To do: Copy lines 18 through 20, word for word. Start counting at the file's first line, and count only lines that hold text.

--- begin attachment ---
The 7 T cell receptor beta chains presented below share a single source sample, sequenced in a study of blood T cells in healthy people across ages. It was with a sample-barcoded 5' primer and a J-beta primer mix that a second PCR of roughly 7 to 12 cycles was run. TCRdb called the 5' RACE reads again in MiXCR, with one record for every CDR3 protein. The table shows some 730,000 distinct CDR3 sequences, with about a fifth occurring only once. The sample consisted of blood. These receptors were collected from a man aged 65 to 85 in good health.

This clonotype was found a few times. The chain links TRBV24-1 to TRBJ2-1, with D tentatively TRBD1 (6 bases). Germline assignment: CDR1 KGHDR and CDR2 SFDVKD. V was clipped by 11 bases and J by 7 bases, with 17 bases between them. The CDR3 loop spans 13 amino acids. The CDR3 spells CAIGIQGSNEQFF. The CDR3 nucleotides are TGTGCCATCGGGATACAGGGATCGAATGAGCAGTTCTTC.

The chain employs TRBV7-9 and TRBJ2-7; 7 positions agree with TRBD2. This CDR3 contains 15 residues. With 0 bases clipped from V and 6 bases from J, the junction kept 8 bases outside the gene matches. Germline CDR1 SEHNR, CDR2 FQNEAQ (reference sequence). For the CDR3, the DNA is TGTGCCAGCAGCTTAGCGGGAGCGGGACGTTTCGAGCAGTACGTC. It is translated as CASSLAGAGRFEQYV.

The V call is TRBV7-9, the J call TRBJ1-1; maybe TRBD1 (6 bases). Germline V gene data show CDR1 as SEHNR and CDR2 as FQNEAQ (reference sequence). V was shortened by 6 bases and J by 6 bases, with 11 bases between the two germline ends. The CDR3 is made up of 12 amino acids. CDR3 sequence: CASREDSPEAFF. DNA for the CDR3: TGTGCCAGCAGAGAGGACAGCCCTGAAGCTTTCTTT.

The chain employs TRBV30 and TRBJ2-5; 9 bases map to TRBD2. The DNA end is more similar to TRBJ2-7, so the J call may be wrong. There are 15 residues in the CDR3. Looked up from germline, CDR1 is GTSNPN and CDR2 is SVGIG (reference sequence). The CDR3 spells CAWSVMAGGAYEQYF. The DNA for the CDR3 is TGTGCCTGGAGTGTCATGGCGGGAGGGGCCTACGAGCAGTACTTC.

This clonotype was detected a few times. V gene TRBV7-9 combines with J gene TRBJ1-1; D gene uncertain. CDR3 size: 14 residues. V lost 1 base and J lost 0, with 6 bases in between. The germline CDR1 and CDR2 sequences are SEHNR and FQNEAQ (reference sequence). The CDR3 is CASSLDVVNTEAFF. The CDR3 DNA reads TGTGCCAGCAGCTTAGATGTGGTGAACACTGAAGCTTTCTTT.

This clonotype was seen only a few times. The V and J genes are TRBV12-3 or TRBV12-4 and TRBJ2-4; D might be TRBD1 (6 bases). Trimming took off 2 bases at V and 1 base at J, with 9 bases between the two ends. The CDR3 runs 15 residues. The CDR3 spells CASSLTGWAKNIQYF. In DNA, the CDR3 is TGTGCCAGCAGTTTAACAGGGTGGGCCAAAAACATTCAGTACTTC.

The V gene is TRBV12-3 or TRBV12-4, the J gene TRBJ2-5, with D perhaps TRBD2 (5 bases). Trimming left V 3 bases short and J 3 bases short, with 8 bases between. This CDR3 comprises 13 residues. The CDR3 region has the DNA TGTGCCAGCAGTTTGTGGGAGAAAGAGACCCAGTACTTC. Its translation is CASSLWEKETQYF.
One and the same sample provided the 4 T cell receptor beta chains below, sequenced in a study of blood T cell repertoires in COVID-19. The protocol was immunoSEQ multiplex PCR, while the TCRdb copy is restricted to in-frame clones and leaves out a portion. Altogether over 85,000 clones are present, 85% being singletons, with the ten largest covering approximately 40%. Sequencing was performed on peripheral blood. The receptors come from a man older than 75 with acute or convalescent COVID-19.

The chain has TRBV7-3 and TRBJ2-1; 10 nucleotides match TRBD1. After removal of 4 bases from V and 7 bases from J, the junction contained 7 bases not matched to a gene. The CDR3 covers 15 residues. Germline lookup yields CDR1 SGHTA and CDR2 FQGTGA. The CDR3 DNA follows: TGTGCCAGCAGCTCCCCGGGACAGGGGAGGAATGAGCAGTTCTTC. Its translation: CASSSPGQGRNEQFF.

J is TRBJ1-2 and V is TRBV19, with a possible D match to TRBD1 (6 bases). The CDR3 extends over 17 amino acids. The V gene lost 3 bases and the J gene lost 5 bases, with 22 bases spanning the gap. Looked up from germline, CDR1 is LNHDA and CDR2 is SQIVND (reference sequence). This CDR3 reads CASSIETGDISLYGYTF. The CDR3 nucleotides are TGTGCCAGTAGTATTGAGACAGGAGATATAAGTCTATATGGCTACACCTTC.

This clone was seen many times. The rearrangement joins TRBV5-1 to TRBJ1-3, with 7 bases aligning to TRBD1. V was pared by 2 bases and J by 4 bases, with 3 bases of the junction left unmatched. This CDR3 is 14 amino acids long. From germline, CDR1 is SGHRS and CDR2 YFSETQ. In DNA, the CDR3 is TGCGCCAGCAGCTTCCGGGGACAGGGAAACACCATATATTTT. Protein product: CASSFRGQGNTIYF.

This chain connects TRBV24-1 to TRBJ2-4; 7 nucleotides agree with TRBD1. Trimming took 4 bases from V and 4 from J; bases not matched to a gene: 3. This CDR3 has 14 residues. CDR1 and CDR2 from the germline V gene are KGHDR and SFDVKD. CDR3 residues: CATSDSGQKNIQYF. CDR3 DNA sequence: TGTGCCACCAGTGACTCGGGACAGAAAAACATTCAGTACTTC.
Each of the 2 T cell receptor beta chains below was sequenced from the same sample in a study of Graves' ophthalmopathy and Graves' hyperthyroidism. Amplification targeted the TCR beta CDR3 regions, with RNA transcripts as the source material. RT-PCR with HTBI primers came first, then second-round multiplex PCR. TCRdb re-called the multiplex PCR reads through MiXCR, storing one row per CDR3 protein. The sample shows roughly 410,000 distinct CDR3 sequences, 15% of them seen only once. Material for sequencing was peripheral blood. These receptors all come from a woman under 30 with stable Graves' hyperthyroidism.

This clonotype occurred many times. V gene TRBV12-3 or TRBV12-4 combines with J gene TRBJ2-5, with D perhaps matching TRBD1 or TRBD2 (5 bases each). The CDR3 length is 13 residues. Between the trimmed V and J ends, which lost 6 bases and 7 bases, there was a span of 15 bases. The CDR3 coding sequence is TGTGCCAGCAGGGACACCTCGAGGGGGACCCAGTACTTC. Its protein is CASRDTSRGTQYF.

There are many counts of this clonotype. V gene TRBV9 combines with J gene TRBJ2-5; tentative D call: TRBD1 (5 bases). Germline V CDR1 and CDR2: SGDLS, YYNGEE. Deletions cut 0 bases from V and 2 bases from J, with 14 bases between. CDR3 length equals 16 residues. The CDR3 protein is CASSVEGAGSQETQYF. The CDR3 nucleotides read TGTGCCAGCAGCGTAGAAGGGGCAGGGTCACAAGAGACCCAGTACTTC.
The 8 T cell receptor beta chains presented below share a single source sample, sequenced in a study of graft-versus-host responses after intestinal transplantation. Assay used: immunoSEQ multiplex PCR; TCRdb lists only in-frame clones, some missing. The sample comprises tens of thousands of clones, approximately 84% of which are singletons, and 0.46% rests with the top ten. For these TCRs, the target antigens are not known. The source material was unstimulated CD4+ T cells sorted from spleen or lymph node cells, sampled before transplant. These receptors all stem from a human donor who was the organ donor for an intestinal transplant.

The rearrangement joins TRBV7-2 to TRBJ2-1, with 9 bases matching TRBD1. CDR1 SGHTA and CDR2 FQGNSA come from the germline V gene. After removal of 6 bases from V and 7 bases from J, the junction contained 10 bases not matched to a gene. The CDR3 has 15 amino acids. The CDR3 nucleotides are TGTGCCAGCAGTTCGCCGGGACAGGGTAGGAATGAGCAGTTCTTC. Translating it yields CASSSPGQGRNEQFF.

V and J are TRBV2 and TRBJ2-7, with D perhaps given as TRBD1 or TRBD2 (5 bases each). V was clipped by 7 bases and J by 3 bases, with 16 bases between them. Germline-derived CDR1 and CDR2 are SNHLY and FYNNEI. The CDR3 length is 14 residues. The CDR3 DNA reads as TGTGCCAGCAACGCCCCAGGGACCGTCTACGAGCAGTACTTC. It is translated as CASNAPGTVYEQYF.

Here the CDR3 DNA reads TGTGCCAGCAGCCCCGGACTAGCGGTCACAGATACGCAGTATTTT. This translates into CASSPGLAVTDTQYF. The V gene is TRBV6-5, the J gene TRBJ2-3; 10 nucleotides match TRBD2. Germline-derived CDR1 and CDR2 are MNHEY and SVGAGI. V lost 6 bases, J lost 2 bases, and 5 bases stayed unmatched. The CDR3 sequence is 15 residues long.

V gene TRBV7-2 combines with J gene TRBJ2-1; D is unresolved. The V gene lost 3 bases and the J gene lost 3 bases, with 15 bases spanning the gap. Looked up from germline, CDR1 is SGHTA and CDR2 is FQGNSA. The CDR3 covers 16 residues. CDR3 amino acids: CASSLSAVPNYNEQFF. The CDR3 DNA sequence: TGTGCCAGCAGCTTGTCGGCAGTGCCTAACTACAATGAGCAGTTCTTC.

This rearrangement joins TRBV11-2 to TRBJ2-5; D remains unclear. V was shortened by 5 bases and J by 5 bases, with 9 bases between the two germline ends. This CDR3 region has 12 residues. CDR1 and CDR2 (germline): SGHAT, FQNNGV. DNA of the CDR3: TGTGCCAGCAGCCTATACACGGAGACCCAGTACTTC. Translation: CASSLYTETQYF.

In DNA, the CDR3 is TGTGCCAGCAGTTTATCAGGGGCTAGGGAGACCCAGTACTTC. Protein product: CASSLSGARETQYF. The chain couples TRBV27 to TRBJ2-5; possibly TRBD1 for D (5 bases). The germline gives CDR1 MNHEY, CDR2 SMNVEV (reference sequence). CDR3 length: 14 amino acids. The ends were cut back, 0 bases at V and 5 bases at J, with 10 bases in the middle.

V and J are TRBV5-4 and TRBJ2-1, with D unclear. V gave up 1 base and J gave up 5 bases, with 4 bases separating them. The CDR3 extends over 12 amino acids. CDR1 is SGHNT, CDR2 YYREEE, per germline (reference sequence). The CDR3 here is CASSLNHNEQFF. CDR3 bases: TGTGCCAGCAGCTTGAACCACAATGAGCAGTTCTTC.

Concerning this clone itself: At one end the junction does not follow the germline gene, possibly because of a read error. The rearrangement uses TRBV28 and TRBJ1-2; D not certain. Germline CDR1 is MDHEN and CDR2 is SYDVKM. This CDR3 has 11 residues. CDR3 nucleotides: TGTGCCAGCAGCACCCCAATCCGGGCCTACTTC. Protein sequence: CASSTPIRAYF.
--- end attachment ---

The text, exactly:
The rearrangement joins TRBV7-2 to TRBJ2-1, with 9 bases matching TRBD1. CDR1 SGHTA and CDR2 FQGNSA come from the germline V gene. After removal of 6 bases from V and 7 bases from J, the junction contained 10 bases not matched to a gene. The CDR3 has 15 amino acids. The CDR3 nucleotides are TGTGCCAGCAGTTCGCCGGGACAGGGTAGGAATGAGCAGTTCTTC. Translating it yields CASSSPGQGRNEQFF.

V and J are TRBV2 and TRBJ2-7, with D perhaps given as TRBD1 or TRBD2 (5 bases each). V was clipped by 7 bases and J by 3 bases, with 16 bases between them. Germline-derived CDR1 and CDR2 are SNHLY and FYNNEI. The CDR3 length is 14 residues. The CDR3 DNA reads as TGTGCCAGCAACGCCCCAGGGACCGTCTACGAGCAGTACTTC. It is translated as CASNAPGTVYEQYF.

Here the CDR3 DNA reads TGTGCCAGCAGCCCCGGACTAGCGGTCACAGATACGCAGTATTTT. This translates into CASSPGLAVTDTQYF. The V gene is TRBV6-5, the J gene TRBJ2-3; 10 nucleotides match TRBD2. Germline-derived CDR1 and CDR2 are MNHEY and SVGAGI. V lost 6 bases, J lost 2 bases, and 5 bases stayed unmatched. The CDR3 sequence is 15 residues long.